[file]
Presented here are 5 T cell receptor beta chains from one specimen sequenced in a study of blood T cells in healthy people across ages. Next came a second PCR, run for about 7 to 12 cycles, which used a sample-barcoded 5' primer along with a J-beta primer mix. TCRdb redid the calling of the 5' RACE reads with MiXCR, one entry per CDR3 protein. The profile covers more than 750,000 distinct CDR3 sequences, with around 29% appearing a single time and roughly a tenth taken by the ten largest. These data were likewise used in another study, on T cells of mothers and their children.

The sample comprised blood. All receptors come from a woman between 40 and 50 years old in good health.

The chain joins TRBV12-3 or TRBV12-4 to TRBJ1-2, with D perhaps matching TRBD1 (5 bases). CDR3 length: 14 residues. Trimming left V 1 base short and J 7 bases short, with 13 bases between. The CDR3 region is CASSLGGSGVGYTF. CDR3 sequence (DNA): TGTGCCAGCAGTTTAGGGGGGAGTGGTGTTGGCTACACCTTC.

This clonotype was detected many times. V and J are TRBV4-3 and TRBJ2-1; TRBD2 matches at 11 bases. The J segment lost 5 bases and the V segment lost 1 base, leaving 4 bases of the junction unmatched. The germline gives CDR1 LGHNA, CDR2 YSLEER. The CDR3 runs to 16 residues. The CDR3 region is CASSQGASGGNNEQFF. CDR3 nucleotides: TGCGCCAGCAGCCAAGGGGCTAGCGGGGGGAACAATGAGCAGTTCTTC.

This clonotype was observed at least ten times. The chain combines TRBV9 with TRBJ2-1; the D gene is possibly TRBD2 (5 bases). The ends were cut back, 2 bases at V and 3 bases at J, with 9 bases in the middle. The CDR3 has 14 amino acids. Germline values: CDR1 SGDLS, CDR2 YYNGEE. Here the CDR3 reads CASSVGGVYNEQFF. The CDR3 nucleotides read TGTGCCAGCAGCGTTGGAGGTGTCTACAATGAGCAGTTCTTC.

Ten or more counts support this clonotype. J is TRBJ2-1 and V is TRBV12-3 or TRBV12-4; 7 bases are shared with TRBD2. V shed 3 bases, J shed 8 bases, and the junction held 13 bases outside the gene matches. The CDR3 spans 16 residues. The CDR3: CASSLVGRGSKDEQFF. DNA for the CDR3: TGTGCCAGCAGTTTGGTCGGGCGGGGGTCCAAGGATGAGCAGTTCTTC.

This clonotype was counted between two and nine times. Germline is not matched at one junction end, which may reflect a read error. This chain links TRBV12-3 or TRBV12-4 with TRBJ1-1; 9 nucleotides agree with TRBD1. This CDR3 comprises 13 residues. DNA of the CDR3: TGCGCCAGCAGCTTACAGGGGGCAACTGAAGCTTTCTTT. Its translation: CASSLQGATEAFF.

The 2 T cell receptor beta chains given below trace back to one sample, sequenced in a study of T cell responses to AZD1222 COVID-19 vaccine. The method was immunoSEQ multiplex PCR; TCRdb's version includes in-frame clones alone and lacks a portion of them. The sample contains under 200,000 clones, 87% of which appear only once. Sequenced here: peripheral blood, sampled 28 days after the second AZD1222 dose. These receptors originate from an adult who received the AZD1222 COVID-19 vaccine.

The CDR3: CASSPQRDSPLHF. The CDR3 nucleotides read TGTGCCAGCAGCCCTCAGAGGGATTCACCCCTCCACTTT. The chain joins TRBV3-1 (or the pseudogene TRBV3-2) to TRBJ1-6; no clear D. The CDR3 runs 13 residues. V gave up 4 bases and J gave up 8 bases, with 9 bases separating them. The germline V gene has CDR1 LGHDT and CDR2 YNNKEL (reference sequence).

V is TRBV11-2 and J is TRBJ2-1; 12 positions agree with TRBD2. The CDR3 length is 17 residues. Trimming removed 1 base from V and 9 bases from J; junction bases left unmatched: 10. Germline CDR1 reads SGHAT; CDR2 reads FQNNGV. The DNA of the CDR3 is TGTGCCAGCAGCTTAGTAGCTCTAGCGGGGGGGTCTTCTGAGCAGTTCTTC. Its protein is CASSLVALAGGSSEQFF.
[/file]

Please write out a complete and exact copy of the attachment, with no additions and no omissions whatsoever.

Presented here are 5 T cell receptor beta chains from one specimen sequenced in a study of blood T cells in healthy people across ages. Next came a second PCR, run for about 7 to 12 cycles, which used a sample-barcoded 5' primer along with a J-beta primer mix. TCRdb redid the calling of the 5' RACE reads with MiXCR, one entry per CDR3 protein. The profile covers more than 750,000 distinct CDR3 sequences, with around 29% appearing a single time and roughly a tenth taken by the ten largest. These data were likewise used in another study, on T cells of mothers and their children.

The sample comprised blood. All receptors come from a woman between 40 and 50 years old in good health.

The chain joins TRBV12-3 or TRBV12-4 to TRBJ1-2, with D perhaps matching TRBD1 (5 bases). CDR3 length: 14 residues. Trimming left V 1 base short and J 7 bases short, with 13 bases between. The CDR3 region is CASSLGGSGVGYTF. CDR3 sequence (DNA): TGTGCCAGCAGTTTAGGGGGGAGTGGTGTTGGCTACACCTTC.

This clonotype was detected many times. V and J are TRBV4-3 and TRBJ2-1; TRBD2 matches at 11 bases. The J segment lost 5 bases and the V segment lost 1 base, leaving 4 bases of the junction unmatched. The germline gives CDR1 LGHNA, CDR2 YSLEER. The CDR3 runs to 16 residues. The CDR3 region is CASSQGASGGNNEQFF. CDR3 nucleotides: TGCGCCAGCAGCCAAGGGGCTAGCGGGGGGAACAATGAGCAGTTCTTC.

This clonotype was observed at least ten times. The chain combines TRBV9 with TRBJ2-1; the D gene is possibly TRBD2 (5 bases). The ends were cut back, 2 bases at V and 3 bases at J, with 9 bases in the middle. The CDR3 has 14 amino acids. Germline values: CDR1 SGDLS, CDR2 YYNGEE. Here the CDR3 reads CASSVGGVYNEQFF. The CDR3 nucleotides read TGTGCCAGCAGCGTTGGAGGTGTCTACAATGAGCAGTTCTTC.

Ten or more counts support this clonotype. J is TRBJ2-1 and V is TRBV12-3 or TRBV12-4; 7 bases are shared with TRBD2. V shed 3 bases, J shed 8 bases, and the junction held 13 bases outside the gene matches. The CDR3 spans 16 residues. The CDR3: CASSLVGRGSKDEQFF. DNA for the CDR3: TGTGCCAGCAGTTTGGTCGGGCGGGGGTCCAAGGATGAGCAGTTCTTC.

This clonotype was counted between two and nine times. Germline is not matched at one junction end, which may reflect a read error. This chain links TRBV12-3 or TRBV12-4 with TRBJ1-1; 9 nucleotides agree with TRBD1. This CDR3 comprises 13 residues. DNA of the CDR3: TGCGCCAGCAGCTTACAGGGGGCAACTGAAGCTTTCTTT. Its translation: CASSLQGATEAFF.

The 2 T cell receptor beta chains given below trace back to one sample, sequenced in a study of T cell responses to AZD1222 COVID-19 vaccine. The method was immunoSEQ multiplex PCR; TCRdb's version includes in-frame clones alone and lacks a portion of them. The sample contains under 200,000 clones, 87% of which appear only once. Sequenced here: peripheral blood, sampled 28 days after the second AZD1222 dose. These receptors originate from an adult who received the AZD1222 COVID-19 vaccine.

The CDR3: CASSPQRDSPLHF. The CDR3 nucleotides read TGTGCCAGCAGCCCTCAGAGGGATTCACCCCTCCACTTT. The chain joins TRBV3-1 (or the pseudogene TRBV3-2) to TRBJ1-6; no clear D. The CDR3 runs 13 residues. V gave up 4 bases and J gave up 8 bases, with 9 bases separating them. The germline V gene has CDR1 LGHDT and CDR2 YNNKEL (reference sequence).

V is TRBV11-2 and J is TRBJ2-1; 12 positions agree with TRBD2. The CDR3 length is 17 residues. Trimming removed 1 base from V and 9 bases from J; junction bases left unmatched: 10. Germline CDR1 reads SGHAT; CDR2 reads FQNNGV. The DNA of the CDR3 is TGTGCCAGCAGCTTAGTAGCTCTAGCGGGGGGGTCTTCTGAGCAGTTCTTC. Its protein is CASSLVALAGGSSEQFF.